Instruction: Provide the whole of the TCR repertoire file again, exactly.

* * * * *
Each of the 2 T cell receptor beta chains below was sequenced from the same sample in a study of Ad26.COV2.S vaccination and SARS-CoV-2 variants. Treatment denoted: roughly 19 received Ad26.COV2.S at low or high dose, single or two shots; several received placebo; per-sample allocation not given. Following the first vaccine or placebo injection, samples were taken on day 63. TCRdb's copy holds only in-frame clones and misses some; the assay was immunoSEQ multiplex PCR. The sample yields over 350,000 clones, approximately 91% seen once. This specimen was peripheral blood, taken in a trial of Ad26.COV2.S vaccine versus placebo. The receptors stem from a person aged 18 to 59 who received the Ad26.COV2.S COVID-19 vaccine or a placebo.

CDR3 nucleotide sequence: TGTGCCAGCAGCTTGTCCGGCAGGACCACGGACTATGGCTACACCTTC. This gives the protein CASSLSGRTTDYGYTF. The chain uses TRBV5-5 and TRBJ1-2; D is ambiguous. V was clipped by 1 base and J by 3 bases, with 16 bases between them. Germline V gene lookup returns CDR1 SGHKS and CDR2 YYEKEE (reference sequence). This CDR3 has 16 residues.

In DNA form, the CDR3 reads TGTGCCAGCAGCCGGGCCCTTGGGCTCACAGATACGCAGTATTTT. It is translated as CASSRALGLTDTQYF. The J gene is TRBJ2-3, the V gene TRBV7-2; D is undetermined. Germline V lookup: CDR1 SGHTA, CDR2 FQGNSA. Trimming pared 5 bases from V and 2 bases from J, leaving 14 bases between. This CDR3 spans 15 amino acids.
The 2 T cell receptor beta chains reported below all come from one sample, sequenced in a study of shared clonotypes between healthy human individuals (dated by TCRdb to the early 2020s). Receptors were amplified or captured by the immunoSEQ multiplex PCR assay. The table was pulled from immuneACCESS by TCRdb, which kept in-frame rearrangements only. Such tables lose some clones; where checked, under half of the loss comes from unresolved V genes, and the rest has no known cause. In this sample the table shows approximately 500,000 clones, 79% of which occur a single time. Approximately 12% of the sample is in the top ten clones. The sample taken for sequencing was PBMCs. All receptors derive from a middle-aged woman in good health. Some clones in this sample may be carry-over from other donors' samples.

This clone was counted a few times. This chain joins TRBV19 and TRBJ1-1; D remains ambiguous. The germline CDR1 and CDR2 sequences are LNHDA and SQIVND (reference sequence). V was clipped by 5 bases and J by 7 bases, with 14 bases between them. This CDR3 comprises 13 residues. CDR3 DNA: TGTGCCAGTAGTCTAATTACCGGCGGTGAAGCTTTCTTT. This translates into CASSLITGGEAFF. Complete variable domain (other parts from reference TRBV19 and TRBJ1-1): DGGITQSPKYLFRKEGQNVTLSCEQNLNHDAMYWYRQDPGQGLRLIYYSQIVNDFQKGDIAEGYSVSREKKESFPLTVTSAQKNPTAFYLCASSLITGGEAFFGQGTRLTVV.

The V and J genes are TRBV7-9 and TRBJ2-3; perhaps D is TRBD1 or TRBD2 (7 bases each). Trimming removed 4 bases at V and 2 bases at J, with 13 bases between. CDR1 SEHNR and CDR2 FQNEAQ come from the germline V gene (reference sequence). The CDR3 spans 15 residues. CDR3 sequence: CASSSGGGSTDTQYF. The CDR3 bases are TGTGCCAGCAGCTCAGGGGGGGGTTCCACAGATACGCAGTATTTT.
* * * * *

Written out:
Each of the 2 T cell receptor beta chains below was sequenced from the same sample in a study of Ad26.COV2.S vaccination and SARS-CoV-2 variants. Treatment denoted: roughly 19 received Ad26.COV2.S at low or high dose, single or two shots; several received placebo; per-sample allocation not given. Following the first vaccine or placebo injection, samples were taken on day 63. TCRdb's copy holds only in-frame clones and misses some; the assay was immunoSEQ multiplex PCR. The sample yields over 350,000 clones, approximately 91% seen once. This specimen was peripheral blood, taken in a trial of Ad26.COV2.S vaccine versus placebo. The receptors stem from a person aged 18 to 59 who received the Ad26.COV2.S COVID-19 vaccine or a placebo.

CDR3 nucleotide sequence: TGTGCCAGCAGCTTGTCCGGCAGGACCACGGACTATGGCTACACCTTC. This gives the protein CASSLSGRTTDYGYTF. The chain uses TRBV5-5 and TRBJ1-2; D is ambiguous. V was clipped by 1 base and J by 3 bases, with 16 bases between them. Germline V gene lookup returns CDR1 SGHKS and CDR2 YYEKEE (reference sequence). This CDR3 has 16 residues.

In DNA form, the CDR3 reads TGTGCCAGCAGCCGGGCCCTTGGGCTCACAGATACGCAGTATTTT. It is translated as CASSRALGLTDTQYF. The J gene is TRBJ2-3, the V gene TRBV7-2; D is undetermined. Germline V lookup: CDR1 SGHTA, CDR2 FQGNSA. Trimming pared 5 bases from V and 2 bases from J, leaving 14 bases between. This CDR3 spans 15 amino acids.
The 2 T cell receptor beta chains reported below all come from one sample, sequenced in a study of shared clonotypes between healthy human individuals (dated by TCRdb to the early 2020s). Receptors were amplified or captured by the immunoSEQ multiplex PCR assay. The table was pulled from immuneACCESS by TCRdb, which kept in-frame rearrangements only. Such tables lose some clones; where checked, under half of the loss comes from unresolved V genes, and the rest has no known cause. In this sample the table shows approximately 500,000 clones, 79% of which occur a single time. Approximately 12% of the sample is in the top ten clones. The sample taken for sequencing was PBMCs. All receptors derive from a middle-aged woman in good health. Some clones in this sample may be carry-over from other donors' samples.

This clone was counted a few times. This chain joins TRBV19 and TRBJ1-1; D remains ambiguous. The germline CDR1 and CDR2 sequences are LNHDA and SQIVND (reference sequence). V was clipped by 5 bases and J by 7 bases, with 14 bases between them. This CDR3 comprises 13 residues. CDR3 DNA: TGTGCCAGTAGTCTAATTACCGGCGGTGAAGCTTTCTTT. This translates into CASSLITGGEAFF. Complete variable domain (other parts from reference TRBV19 and TRBJ1-1): DGGITQSPKYLFRKEGQNVTLSCEQNLNHDAMYWYRQDPGQGLRLIYYSQIVNDFQKGDIAEGYSVSREKKESFPLTVTSAQKNPTAFYLCASSLITGGEAFFGQGTRLTVV.

The V and J genes are TRBV7-9 and TRBJ2-3; perhaps D is TRBD1 or TRBD2 (7 bases each). Trimming removed 4 bases at V and 2 bases at J, with 13 bases between. CDR1 SEHNR and CDR2 FQNEAQ come from the germline V gene (reference sequence). The CDR3 spans 15 residues. CDR3 sequence: CASSSGGGSTDTQYF. The CDR3 bases are TGTGCCAGCAGCTCAGGGGGGGGTTCCACAGATACGCAGTATTTT.